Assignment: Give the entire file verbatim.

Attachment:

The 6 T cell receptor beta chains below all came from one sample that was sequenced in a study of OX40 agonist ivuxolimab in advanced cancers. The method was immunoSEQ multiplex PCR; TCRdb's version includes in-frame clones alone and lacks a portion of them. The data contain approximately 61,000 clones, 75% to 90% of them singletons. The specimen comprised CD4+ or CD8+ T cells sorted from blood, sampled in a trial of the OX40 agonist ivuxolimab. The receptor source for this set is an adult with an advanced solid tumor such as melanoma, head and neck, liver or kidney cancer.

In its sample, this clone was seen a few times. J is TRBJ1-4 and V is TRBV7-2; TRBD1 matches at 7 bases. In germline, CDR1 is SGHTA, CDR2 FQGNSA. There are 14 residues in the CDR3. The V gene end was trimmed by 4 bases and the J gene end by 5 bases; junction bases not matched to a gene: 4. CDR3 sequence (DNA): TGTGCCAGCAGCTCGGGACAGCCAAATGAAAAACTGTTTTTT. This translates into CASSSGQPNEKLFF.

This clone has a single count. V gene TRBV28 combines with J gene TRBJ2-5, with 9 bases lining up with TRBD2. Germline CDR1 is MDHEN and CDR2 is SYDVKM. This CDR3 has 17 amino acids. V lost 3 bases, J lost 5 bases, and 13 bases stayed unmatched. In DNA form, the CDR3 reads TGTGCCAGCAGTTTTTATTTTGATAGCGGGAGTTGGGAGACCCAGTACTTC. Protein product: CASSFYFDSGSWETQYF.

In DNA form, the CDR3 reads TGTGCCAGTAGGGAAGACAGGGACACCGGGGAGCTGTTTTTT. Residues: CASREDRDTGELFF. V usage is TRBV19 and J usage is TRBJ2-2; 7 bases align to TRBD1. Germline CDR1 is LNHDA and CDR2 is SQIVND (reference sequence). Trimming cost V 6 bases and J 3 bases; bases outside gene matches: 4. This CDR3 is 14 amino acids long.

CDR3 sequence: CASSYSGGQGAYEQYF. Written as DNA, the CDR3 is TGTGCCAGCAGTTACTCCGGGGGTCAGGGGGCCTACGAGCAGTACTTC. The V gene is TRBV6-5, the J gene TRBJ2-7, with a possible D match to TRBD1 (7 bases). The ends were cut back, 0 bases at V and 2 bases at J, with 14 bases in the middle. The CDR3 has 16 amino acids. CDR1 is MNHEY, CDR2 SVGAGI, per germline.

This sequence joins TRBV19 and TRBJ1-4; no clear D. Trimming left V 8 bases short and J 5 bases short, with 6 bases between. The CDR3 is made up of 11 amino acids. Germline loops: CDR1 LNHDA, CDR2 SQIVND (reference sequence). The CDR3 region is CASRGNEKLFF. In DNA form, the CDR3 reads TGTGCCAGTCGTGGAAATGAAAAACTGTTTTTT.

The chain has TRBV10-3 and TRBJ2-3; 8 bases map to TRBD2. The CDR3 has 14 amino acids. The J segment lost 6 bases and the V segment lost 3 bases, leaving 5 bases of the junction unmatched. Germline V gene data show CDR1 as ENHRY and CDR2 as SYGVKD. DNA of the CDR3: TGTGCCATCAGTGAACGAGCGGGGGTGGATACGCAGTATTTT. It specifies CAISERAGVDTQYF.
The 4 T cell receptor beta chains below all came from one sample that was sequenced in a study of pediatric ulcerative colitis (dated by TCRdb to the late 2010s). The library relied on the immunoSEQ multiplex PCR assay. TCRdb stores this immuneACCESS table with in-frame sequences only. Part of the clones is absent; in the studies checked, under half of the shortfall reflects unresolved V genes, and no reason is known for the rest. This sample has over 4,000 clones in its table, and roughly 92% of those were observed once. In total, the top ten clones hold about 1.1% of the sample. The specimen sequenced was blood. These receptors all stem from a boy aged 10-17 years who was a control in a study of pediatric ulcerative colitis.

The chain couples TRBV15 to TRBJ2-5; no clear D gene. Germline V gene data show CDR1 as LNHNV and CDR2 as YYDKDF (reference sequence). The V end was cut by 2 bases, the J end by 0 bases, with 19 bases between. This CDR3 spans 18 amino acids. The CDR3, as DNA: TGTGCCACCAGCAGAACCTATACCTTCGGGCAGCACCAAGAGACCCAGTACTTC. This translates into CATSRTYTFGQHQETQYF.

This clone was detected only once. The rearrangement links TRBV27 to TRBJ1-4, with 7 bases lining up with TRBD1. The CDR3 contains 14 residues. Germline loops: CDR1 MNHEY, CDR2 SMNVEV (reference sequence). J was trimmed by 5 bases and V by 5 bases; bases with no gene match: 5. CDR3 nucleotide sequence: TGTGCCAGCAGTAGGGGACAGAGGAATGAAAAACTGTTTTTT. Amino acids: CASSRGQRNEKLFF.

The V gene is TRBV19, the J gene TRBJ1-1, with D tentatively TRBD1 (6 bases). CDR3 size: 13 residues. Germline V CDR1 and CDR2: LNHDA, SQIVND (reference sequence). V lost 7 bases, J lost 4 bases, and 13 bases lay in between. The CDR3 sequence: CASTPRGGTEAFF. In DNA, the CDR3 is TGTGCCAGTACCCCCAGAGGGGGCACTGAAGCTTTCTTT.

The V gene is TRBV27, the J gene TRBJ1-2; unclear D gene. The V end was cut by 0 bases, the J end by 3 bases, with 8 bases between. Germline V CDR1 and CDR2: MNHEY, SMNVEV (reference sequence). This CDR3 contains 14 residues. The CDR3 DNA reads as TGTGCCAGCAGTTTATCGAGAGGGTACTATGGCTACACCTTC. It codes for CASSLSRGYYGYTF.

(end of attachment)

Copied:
The 6 T cell receptor beta chains below all came from one sample that was sequenced in a study of OX40 agonist ivuxolimab in advanced cancers. The method was immunoSEQ multiplex PCR; TCRdb's version includes in-frame clones alone and lacks a portion of them. The data contain approximately 61,000 clones, 75% to 90% of them singletons. The specimen comprised CD4+ or CD8+ T cells sorted from blood, sampled in a trial of the OX40 agonist ivuxolimab. The receptor source for this set is an adult with an advanced solid tumor such as melanoma, head and neck, liver or kidney cancer.

In its sample, this clone was seen a few times. J is TRBJ1-4 and V is TRBV7-2; TRBD1 matches at 7 bases. In germline, CDR1 is SGHTA, CDR2 FQGNSA. There are 14 residues in the CDR3. The V gene end was trimmed by 4 bases and the J gene end by 5 bases; junction bases not matched to a gene: 4. CDR3 sequence (DNA): TGTGCCAGCAGCTCGGGACAGCCAAATGAAAAACTGTTTTTT. This translates into CASSSGQPNEKLFF.

This clone has a single count. V gene TRBV28 combines with J gene TRBJ2-5, with 9 bases lining up with TRBD2. Germline CDR1 is MDHEN and CDR2 is SYDVKM. This CDR3 has 17 amino acids. V lost 3 bases, J lost 5 bases, and 13 bases stayed unmatched. In DNA form, the CDR3 reads TGTGCCAGCAGTTTTTATTTTGATAGCGGGAGTTGGGAGACCCAGTACTTC. Protein product: CASSFYFDSGSWETQYF.

In DNA form, the CDR3 reads TGTGCCAGTAGGGAAGACAGGGACACCGGGGAGCTGTTTTTT. Residues: CASREDRDTGELFF. V usage is TRBV19 and J usage is TRBJ2-2; 7 bases align to TRBD1. Germline CDR1 is LNHDA and CDR2 is SQIVND (reference sequence). Trimming cost V 6 bases and J 3 bases; bases outside gene matches: 4. This CDR3 is 14 amino acids long.

CDR3 sequence: CASSYSGGQGAYEQYF. Written as DNA, the CDR3 is TGTGCCAGCAGTTACTCCGGGGGTCAGGGGGCCTACGAGCAGTACTTC. The V gene is TRBV6-5, the J gene TRBJ2-7, with a possible D match to TRBD1 (7 bases). The ends were cut back, 0 bases at V and 2 bases at J, with 14 bases in the middle. The CDR3 has 16 amino acids. CDR1 is MNHEY, CDR2 SVGAGI, per germline.

This sequence joins TRBV19 and TRBJ1-4; no clear D. Trimming left V 8 bases short and J 5 bases short, with 6 bases between. The CDR3 is made up of 11 amino acids. Germline loops: CDR1 LNHDA, CDR2 SQIVND (reference sequence). The CDR3 region is CASRGNEKLFF. In DNA form, the CDR3 reads TGTGCCAGTCGTGGAAATGAAAAACTGTTTTTT.

The chain has TRBV10-3 and TRBJ2-3; 8 bases map to TRBD2. The CDR3 has 14 amino acids. The J segment lost 6 bases and the V segment lost 3 bases, leaving 5 bases of the junction unmatched. Germline V gene data show CDR1 as ENHRY and CDR2 as SYGVKD. DNA of the CDR3: TGTGCCATCAGTGAACGAGCGGGGGTGGATACGCAGTATTTT. It specifies CAISERAGVDTQYF.
The 4 T cell receptor beta chains below all came from one sample that was sequenced in a study of pediatric ulcerative colitis (dated by TCRdb to the late 2010s). The library relied on the immunoSEQ multiplex PCR assay. TCRdb stores this immuneACCESS table with in-frame sequences only. Part of the clones is absent; in the studies checked, under half of the shortfall reflects unresolved V genes, and no reason is known for the rest. This sample has over 4,000 clones in its table, and roughly 92% of those were observed once. In total, the top ten clones hold about 1.1% of the sample. The specimen sequenced was blood. These receptors all stem from a boy aged 10-17 years who was a control in a study of pediatric ulcerative colitis.

The chain couples TRBV15 to TRBJ2-5; no clear D gene. Germline V gene data show CDR1 as LNHNV and CDR2 as YYDKDF (reference sequence). The V end was cut by 2 bases, the J end by 0 bases, with 19 bases between. This CDR3 spans 18 amino acids. The CDR3, as DNA: TGTGCCACCAGCAGAACCTATACCTTCGGGCAGCACCAAGAGACCCAGTACTTC. This translates into CATSRTYTFGQHQETQYF.

This clone was detected only once. The rearrangement links TRBV27 to TRBJ1-4, with 7 bases lining up with TRBD1. The CDR3 contains 14 residues. Germline loops: CDR1 MNHEY, CDR2 SMNVEV (reference sequence). J was trimmed by 5 bases and V by 5 bases; bases with no gene match: 5. CDR3 nucleotide sequence: TGTGCCAGCAGTAGGGGACAGAGGAATGAAAAACTGTTTTTT. Amino acids: CASSRGQRNEKLFF.

The V gene is TRBV19, the J gene TRBJ1-1, with D tentatively TRBD1 (6 bases). CDR3 size: 13 residues. Germline V CDR1 and CDR2: LNHDA, SQIVND (reference sequence). V lost 7 bases, J lost 4 bases, and 13 bases lay in between. The CDR3 sequence: CASTPRGGTEAFF. In DNA, the CDR3 is TGTGCCAGTACCCCCAGAGGGGGCACTGAAGCTTTCTTT.

The V gene is TRBV27, the J gene TRBJ1-2; unclear D gene. The V end was cut by 0 bases, the J end by 3 bases, with 8 bases between. Germline V CDR1 and CDR2: MNHEY, SMNVEV (reference sequence). This CDR3 contains 14 residues. The CDR3 DNA reads as TGTGCCAGCAGTTTATCGAGAGGGTACTATGGCTACACCTTC. It codes for CASSLSRGYYGYTF.